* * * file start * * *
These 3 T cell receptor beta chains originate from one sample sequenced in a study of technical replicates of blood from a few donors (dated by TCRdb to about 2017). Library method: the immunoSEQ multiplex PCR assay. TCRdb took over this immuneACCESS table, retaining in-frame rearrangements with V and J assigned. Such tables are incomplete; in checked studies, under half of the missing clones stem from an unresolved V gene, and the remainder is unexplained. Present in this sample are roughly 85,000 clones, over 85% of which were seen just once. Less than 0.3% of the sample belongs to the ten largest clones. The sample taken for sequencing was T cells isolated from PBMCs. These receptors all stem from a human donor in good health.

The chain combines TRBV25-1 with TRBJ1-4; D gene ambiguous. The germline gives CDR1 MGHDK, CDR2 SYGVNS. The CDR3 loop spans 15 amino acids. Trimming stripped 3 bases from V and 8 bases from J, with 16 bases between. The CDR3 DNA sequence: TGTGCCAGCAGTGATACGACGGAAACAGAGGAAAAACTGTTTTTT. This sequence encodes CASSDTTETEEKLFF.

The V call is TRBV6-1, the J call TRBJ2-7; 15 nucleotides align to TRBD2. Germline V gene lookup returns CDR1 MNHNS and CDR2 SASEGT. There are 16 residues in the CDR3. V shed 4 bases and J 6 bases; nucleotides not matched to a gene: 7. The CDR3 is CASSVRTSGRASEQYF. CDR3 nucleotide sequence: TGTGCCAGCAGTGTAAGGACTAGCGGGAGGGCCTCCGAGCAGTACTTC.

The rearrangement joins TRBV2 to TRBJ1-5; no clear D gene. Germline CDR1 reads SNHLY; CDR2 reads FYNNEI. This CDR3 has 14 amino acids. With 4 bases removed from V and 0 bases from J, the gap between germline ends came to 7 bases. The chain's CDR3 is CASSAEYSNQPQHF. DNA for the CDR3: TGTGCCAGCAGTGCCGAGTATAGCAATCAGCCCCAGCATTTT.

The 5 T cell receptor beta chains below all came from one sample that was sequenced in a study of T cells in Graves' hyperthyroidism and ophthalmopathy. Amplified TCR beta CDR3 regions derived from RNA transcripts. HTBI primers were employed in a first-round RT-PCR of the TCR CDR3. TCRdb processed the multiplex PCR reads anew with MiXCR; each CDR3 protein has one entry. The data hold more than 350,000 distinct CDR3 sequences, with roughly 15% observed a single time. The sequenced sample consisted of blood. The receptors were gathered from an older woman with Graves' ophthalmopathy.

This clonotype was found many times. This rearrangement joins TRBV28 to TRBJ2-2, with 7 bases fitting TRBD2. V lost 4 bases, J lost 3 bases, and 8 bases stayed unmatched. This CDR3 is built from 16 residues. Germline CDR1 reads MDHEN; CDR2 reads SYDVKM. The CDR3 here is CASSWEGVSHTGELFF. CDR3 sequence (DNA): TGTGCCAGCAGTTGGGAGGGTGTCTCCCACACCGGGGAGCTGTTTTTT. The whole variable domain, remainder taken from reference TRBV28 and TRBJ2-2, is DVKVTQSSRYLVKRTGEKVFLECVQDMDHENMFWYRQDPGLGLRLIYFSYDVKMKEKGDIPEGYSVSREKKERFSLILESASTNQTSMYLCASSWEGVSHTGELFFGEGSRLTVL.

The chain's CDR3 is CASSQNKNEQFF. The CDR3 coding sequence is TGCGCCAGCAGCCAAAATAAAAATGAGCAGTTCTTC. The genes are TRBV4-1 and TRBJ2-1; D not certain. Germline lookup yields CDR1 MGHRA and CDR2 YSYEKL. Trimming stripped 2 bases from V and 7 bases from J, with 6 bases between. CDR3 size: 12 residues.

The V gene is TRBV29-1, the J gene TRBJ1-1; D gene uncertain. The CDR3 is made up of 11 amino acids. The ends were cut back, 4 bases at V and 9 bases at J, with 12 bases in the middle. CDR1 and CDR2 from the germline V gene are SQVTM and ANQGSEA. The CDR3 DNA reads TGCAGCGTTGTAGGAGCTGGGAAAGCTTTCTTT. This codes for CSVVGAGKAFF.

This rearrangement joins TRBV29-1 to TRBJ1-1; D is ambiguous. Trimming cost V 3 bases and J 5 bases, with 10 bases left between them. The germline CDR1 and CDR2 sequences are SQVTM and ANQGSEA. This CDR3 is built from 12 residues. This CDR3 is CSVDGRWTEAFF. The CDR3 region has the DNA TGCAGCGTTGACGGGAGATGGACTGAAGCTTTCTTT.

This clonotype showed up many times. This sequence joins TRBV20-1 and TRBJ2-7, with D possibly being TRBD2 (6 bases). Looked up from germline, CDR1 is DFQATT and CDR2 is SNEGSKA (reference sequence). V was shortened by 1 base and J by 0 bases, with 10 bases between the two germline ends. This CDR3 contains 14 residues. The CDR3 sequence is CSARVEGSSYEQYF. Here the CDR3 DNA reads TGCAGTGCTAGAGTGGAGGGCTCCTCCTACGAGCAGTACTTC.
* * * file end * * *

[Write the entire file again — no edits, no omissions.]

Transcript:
These 3 T cell receptor beta chains originate from one sample sequenced in a study of technical replicates of blood from a few donors (dated by TCRdb to about 2017). Library method: the immunoSEQ multiplex PCR assay. TCRdb took over this immuneACCESS table, retaining in-frame rearrangements with V and J assigned. Such tables are incomplete; in checked studies, under half of the missing clones stem from an unresolved V gene, and the remainder is unexplained. Present in this sample are roughly 85,000 clones, over 85% of which were seen just once. Less than 0.3% of the sample belongs to the ten largest clones. The sample taken for sequencing was T cells isolated from PBMCs. These receptors all stem from a human donor in good health.

The chain combines TRBV25-1 with TRBJ1-4; D gene ambiguous. The germline gives CDR1 MGHDK, CDR2 SYGVNS. The CDR3 loop spans 15 amino acids. Trimming stripped 3 bases from V and 8 bases from J, with 16 bases between. The CDR3 DNA sequence: TGTGCCAGCAGTGATACGACGGAAACAGAGGAAAAACTGTTTTTT. This sequence encodes CASSDTTETEEKLFF.

The V call is TRBV6-1, the J call TRBJ2-7; 15 nucleotides align to TRBD2. Germline V gene lookup returns CDR1 MNHNS and CDR2 SASEGT. There are 16 residues in the CDR3. V shed 4 bases and J 6 bases; nucleotides not matched to a gene: 7. The CDR3 is CASSVRTSGRASEQYF. CDR3 nucleotide sequence: TGTGCCAGCAGTGTAAGGACTAGCGGGAGGGCCTCCGAGCAGTACTTC.

The rearrangement joins TRBV2 to TRBJ1-5; no clear D gene. Germline CDR1 reads SNHLY; CDR2 reads FYNNEI. This CDR3 has 14 amino acids. With 4 bases removed from V and 0 bases from J, the gap between germline ends came to 7 bases. The chain's CDR3 is CASSAEYSNQPQHF. DNA for the CDR3: TGTGCCAGCAGTGCCGAGTATAGCAATCAGCCCCAGCATTTT.

The 5 T cell receptor beta chains below all came from one sample that was sequenced in a study of T cells in Graves' hyperthyroidism and ophthalmopathy. Amplified TCR beta CDR3 regions derived from RNA transcripts. HTBI primers were employed in a first-round RT-PCR of the TCR CDR3. TCRdb processed the multiplex PCR reads anew with MiXCR; each CDR3 protein has one entry. The data hold more than 350,000 distinct CDR3 sequences, with roughly 15% observed a single time. The sequenced sample consisted of blood. The receptors were gathered from an older woman with Graves' ophthalmopathy.

This clonotype was found many times. This rearrangement joins TRBV28 to TRBJ2-2, with 7 bases fitting TRBD2. V lost 4 bases, J lost 3 bases, and 8 bases stayed unmatched. This CDR3 is built from 16 residues. Germline CDR1 reads MDHEN; CDR2 reads SYDVKM. The CDR3 here is CASSWEGVSHTGELFF. CDR3 sequence (DNA): TGTGCCAGCAGTTGGGAGGGTGTCTCCCACACCGGGGAGCTGTTTTTT. The whole variable domain, remainder taken from reference TRBV28 and TRBJ2-2, is DVKVTQSSRYLVKRTGEKVFLECVQDMDHENMFWYRQDPGLGLRLIYFSYDVKMKEKGDIPEGYSVSREKKERFSLILESASTNQTSMYLCASSWEGVSHTGELFFGEGSRLTVL.

The chain's CDR3 is CASSQNKNEQFF. The CDR3 coding sequence is TGCGCCAGCAGCCAAAATAAAAATGAGCAGTTCTTC. The genes are TRBV4-1 and TRBJ2-1; D not certain. Germline lookup yields CDR1 MGHRA and CDR2 YSYEKL. Trimming stripped 2 bases from V and 7 bases from J, with 6 bases between. CDR3 size: 12 residues.

The V gene is TRBV29-1, the J gene TRBJ1-1; D gene uncertain. The CDR3 is made up of 11 amino acids. The ends were cut back, 4 bases at V and 9 bases at J, with 12 bases in the middle. CDR1 and CDR2 from the germline V gene are SQVTM and ANQGSEA. The CDR3 DNA reads TGCAGCGTTGTAGGAGCTGGGAAAGCTTTCTTT. This codes for CSVVGAGKAFF.

This rearrangement joins TRBV29-1 to TRBJ1-1; D is ambiguous. Trimming cost V 3 bases and J 5 bases, with 10 bases left between them. The germline CDR1 and CDR2 sequences are SQVTM and ANQGSEA. This CDR3 is built from 12 residues. This CDR3 is CSVDGRWTEAFF. The CDR3 region has the DNA TGCAGCGTTGACGGGAGATGGACTGAAGCTTTCTTT.

This clonotype showed up many times. This sequence joins TRBV20-1 and TRBJ2-7, with D possibly being TRBD2 (6 bases). Looked up from germline, CDR1 is DFQATT and CDR2 is SNEGSKA (reference sequence). V was shortened by 1 base and J by 0 bases, with 10 bases between the two germline ends. This CDR3 contains 14 residues. The CDR3 sequence is CSARVEGSSYEQYF. Here the CDR3 DNA reads TGCAGTGCTAGAGTGGAGGGCTCCTCCTACGAGCAGTACTTC.